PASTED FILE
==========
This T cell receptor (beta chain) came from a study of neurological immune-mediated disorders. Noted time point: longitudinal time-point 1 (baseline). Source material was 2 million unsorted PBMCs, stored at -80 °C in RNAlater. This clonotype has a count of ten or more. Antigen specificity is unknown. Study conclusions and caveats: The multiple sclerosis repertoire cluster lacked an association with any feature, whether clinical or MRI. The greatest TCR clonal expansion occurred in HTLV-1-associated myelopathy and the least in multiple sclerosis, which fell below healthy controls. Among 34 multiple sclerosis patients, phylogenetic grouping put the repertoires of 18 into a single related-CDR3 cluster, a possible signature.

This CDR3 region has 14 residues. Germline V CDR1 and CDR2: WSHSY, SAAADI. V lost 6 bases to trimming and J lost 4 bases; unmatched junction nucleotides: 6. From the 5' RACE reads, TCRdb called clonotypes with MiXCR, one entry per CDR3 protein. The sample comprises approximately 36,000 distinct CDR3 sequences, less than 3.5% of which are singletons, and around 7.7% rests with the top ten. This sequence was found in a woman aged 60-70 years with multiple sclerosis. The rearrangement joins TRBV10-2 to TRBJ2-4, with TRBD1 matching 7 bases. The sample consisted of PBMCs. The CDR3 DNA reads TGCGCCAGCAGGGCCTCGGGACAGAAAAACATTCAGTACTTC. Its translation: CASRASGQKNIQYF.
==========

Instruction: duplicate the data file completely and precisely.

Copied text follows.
This T cell receptor (beta chain) came from a study of neurological immune-mediated disorders. Noted time point: longitudinal time-point 1 (baseline). Source material was 2 million unsorted PBMCs, stored at -80 °C in RNAlater. This clonotype has a count of ten or more. Antigen specificity is unknown. Study conclusions and caveats: The multiple sclerosis repertoire cluster lacked an association with any feature, whether clinical or MRI. The greatest TCR clonal expansion occurred in HTLV-1-associated myelopathy and the least in multiple sclerosis, which fell below healthy controls. Among 34 multiple sclerosis patients, phylogenetic grouping put the repertoires of 18 into a single related-CDR3 cluster, a possible signature.

This CDR3 region has 14 residues. Germline V CDR1 and CDR2: WSHSY, SAAADI. V lost 6 bases to trimming and J lost 4 bases; unmatched junction nucleotides: 6. From the 5' RACE reads, TCRdb called clonotypes with MiXCR, one entry per CDR3 protein. The sample comprises approximately 36,000 distinct CDR3 sequences, less than 3.5% of which are singletons, and around 7.7% rests with the top ten. This sequence was found in a woman aged 60-70 years with multiple sclerosis. The rearrangement joins TRBV10-2 to TRBJ2-4, with TRBD1 matching 7 bases. The sample consisted of PBMCs. The CDR3 DNA reads TGCGCCAGCAGGGCCTCGGGACAGAAAAACATTCAGTACTTC. Its translation: CASRASGQKNIQYF.